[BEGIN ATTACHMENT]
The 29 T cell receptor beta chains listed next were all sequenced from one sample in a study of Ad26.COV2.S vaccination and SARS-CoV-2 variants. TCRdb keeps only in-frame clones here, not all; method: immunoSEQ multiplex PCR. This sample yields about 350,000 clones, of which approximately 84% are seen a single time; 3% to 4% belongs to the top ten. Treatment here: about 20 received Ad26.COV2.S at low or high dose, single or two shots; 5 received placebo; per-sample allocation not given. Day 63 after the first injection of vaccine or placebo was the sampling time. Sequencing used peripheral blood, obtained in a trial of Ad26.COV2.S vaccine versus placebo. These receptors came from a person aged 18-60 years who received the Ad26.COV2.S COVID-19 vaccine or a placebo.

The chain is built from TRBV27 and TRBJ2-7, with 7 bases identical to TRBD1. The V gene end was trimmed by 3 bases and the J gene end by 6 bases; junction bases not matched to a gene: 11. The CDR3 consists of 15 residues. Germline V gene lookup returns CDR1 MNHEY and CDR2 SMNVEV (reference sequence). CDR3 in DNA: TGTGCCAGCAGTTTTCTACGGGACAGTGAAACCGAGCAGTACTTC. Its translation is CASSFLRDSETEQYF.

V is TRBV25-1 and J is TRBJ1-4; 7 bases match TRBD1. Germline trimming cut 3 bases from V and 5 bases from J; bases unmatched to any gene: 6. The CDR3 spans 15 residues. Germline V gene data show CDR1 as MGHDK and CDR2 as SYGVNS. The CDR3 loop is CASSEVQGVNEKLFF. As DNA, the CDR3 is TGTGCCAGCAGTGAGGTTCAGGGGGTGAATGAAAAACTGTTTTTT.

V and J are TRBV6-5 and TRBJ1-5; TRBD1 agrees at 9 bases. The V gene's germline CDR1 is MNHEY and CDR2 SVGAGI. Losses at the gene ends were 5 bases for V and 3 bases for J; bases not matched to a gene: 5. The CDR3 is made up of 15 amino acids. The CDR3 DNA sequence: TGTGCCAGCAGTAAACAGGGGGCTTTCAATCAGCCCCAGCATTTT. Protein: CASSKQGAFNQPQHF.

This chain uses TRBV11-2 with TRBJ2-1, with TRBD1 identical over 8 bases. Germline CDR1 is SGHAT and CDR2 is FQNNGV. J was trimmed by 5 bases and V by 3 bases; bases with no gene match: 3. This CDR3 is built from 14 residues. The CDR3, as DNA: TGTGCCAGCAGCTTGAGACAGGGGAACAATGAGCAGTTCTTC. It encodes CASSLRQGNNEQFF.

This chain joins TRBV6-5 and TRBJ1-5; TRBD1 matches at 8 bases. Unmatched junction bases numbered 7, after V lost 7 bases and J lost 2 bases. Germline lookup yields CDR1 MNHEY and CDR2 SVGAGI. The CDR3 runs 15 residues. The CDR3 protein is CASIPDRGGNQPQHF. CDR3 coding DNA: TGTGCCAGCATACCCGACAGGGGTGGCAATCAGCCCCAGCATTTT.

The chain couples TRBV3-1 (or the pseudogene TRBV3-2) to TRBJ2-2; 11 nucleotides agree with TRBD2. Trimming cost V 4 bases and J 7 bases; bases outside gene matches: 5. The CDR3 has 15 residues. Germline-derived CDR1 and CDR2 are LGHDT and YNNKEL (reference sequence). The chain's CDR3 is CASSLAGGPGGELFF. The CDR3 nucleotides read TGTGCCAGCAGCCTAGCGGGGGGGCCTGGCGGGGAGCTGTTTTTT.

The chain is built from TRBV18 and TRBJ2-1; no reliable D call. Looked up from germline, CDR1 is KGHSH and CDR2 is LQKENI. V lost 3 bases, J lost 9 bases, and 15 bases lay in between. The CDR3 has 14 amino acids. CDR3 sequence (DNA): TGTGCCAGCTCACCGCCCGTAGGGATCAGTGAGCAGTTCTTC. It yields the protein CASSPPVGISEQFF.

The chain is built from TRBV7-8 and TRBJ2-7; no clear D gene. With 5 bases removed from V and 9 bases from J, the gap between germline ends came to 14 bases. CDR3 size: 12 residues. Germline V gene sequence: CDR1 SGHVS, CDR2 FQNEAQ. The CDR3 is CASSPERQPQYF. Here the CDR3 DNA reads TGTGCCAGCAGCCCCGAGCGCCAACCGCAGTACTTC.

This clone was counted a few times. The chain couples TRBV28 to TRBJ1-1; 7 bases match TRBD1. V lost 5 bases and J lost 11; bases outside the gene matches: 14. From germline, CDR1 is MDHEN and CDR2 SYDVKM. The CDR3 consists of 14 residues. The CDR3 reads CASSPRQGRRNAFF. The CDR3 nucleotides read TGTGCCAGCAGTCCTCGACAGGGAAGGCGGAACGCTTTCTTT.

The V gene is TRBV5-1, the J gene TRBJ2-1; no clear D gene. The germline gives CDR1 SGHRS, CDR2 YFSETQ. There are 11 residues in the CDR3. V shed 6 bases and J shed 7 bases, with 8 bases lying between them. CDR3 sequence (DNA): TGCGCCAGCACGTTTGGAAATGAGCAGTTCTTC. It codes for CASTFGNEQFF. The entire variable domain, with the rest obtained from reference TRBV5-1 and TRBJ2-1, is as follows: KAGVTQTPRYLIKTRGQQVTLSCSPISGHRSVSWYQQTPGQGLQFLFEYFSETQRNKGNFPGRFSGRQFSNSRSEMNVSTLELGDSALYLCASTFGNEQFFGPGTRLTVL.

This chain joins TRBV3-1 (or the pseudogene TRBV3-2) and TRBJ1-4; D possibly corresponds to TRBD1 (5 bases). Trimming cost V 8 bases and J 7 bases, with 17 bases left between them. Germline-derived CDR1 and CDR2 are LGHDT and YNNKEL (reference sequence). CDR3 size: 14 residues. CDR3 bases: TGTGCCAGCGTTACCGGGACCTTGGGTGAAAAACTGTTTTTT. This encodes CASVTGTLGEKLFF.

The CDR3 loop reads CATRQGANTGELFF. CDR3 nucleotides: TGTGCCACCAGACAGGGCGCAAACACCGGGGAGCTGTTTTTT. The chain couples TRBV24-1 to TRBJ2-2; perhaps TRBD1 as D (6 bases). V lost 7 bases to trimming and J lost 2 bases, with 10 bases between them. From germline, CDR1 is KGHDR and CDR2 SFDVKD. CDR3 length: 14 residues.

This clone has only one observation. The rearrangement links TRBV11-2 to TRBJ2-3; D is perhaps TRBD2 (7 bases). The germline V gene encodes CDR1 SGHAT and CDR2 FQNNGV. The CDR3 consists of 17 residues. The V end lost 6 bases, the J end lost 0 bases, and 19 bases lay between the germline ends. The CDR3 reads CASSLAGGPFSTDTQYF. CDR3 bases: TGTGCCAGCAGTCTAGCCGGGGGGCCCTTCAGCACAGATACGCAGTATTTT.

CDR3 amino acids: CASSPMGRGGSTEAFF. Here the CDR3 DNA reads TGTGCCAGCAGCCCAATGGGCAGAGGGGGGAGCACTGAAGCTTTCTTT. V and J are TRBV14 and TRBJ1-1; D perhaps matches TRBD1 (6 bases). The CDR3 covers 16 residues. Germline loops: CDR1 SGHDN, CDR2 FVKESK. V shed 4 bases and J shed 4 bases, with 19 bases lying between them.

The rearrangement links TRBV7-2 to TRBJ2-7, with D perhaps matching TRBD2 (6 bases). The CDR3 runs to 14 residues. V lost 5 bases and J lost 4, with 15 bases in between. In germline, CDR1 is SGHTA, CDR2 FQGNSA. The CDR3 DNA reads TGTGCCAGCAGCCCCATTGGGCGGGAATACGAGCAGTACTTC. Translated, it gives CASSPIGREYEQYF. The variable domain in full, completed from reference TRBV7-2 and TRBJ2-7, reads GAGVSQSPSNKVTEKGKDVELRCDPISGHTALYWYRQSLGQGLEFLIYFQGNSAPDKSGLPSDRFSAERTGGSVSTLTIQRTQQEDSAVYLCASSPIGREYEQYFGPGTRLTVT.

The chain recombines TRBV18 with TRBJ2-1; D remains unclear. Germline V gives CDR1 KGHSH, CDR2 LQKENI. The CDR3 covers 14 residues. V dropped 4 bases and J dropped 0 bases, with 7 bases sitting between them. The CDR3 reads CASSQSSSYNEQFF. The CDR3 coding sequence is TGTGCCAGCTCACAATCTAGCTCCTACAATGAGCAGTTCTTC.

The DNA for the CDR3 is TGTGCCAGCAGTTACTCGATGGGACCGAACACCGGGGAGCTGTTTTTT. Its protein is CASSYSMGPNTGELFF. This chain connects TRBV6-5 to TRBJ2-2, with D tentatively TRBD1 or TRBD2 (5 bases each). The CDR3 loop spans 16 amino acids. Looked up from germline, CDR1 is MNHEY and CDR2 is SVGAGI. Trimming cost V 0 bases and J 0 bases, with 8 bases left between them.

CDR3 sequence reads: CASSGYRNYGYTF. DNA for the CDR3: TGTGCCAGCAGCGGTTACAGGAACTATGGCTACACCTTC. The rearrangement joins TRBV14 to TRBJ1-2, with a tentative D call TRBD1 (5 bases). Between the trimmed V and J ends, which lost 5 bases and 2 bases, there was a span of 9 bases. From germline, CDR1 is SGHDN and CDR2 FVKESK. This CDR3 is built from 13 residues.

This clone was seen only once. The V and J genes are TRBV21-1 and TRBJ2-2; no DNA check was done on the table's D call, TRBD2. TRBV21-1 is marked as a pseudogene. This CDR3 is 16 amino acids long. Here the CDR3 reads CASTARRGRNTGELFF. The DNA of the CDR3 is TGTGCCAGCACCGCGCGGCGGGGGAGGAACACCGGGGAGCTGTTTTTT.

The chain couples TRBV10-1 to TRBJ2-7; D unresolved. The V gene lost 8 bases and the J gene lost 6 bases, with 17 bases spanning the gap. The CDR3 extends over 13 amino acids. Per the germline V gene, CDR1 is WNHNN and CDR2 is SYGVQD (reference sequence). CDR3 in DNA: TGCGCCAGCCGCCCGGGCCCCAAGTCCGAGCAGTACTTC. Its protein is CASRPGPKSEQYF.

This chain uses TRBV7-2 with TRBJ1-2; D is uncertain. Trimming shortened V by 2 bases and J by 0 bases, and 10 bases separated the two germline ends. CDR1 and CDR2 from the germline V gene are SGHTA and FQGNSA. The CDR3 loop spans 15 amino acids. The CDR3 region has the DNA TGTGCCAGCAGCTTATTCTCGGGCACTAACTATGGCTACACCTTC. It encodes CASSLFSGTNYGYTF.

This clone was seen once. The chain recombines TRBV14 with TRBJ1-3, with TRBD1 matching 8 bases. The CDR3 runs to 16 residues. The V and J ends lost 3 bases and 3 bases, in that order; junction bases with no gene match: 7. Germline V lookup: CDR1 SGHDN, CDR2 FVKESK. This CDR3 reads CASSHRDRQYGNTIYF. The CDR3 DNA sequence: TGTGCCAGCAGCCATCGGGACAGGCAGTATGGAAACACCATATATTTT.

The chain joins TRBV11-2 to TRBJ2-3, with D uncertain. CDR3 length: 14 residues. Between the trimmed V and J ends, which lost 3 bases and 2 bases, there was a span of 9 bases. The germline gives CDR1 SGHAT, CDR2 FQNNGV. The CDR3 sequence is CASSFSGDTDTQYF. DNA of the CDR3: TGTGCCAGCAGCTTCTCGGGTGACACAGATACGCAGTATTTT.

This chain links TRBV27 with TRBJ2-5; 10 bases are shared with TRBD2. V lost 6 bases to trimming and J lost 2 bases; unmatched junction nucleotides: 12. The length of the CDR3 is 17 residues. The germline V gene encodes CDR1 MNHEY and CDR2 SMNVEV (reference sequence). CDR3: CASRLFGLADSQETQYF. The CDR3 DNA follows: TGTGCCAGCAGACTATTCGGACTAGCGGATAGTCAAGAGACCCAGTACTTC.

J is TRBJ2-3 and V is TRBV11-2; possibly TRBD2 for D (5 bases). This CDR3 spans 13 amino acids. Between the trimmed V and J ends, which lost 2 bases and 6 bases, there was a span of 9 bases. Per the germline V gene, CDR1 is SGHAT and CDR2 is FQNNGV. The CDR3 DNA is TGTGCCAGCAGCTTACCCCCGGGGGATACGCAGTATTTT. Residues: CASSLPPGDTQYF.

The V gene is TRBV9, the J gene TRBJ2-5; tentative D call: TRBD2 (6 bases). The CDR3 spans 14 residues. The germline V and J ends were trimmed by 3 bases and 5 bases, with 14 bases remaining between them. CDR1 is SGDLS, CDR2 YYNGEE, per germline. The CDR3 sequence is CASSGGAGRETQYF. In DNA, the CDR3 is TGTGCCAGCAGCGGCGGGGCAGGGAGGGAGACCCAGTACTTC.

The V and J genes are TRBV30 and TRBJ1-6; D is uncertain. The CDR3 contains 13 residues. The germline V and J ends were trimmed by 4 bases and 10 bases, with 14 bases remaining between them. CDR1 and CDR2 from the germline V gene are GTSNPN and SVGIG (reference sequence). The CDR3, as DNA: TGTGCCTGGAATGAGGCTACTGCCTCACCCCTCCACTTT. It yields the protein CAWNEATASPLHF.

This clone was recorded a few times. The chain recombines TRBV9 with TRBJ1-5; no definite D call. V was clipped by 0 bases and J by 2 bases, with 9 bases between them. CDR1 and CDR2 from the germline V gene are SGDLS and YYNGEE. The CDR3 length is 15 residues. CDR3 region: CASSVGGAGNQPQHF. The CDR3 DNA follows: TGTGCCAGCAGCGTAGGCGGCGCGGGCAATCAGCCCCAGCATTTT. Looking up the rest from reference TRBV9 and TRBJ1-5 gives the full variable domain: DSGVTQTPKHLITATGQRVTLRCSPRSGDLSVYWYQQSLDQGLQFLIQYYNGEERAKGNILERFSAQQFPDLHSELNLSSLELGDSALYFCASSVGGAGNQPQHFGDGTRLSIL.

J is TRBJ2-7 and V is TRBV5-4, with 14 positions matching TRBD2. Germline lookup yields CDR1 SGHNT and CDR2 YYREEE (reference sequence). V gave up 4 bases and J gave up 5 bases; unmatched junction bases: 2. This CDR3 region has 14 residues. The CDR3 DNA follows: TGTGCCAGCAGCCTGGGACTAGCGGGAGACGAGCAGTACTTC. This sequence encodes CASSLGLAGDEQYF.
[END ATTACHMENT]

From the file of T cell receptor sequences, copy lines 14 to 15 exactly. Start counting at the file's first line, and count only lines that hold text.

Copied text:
This clone has only one observation. The rearrangement links TRBV11-2 to TRBJ2-3; D is perhaps TRBD2 (7 bases). The germline V gene encodes CDR1 SGHAT and CDR2 FQNNGV. The CDR3 consists of 17 residues. The V end lost 6 bases, the J end lost 0 bases, and 19 bases lay between the germline ends. The CDR3 reads CASSLAGGPFSTDTQYF. CDR3 bases: TGTGCCAGCAGTCTAGCCGGGGGGCCCTTCAGCACAGATACGCAGTATTTT.

CDR3 amino acids: CASSPMGRGGSTEAFF. Here the CDR3 DNA reads TGTGCCAGCAGCCCAATGGGCAGAGGGGGGAGCACTGAAGCTTTCTTT. V and J are TRBV14 and TRBJ1-1; D perhaps matches TRBD1 (6 bases). The CDR3 covers 16 residues. Germline loops: CDR1 SGHDN, CDR2 FVKESK. V shed 4 bases and J shed 4 bases, with 19 bases lying between them.